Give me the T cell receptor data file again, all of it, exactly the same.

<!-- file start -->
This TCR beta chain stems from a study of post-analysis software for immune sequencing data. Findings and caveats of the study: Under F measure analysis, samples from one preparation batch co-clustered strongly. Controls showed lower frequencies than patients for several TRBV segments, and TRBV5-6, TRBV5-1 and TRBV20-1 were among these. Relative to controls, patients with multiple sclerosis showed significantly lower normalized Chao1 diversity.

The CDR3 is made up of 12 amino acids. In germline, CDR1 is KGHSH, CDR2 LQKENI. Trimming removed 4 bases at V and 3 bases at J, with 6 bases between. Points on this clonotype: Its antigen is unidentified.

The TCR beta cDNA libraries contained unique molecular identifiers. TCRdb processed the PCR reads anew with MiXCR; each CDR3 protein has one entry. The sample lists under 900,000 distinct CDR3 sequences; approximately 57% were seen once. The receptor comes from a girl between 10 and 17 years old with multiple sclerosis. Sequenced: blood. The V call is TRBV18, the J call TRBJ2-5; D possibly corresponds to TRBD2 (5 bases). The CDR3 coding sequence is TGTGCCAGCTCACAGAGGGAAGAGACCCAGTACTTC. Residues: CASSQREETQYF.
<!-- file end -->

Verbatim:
This TCR beta chain stems from a study of post-analysis software for immune sequencing data. Findings and caveats of the study: Under F measure analysis, samples from one preparation batch co-clustered strongly. Controls showed lower frequencies than patients for several TRBV segments, and TRBV5-6, TRBV5-1 and TRBV20-1 were among these. Relative to controls, patients with multiple sclerosis showed significantly lower normalized Chao1 diversity.

The CDR3 is made up of 12 amino acids. In germline, CDR1 is KGHSH, CDR2 LQKENI. Trimming removed 4 bases at V and 3 bases at J, with 6 bases between. Points on this clonotype: Its antigen is unidentified.

The TCR beta cDNA libraries contained unique molecular identifiers. TCRdb processed the PCR reads anew with MiXCR; each CDR3 protein has one entry. The sample lists under 900,000 distinct CDR3 sequences; approximately 57% were seen once. The receptor comes from a girl between 10 and 17 years old with multiple sclerosis. Sequenced: blood. The V call is TRBV18, the J call TRBJ2-5; D possibly corresponds to TRBD2 (5 bases). The CDR3 coding sequence is TGTGCCAGCTCACAGAGGGAAGAGACCCAGTACTTC. Residues: CASSQREETQYF.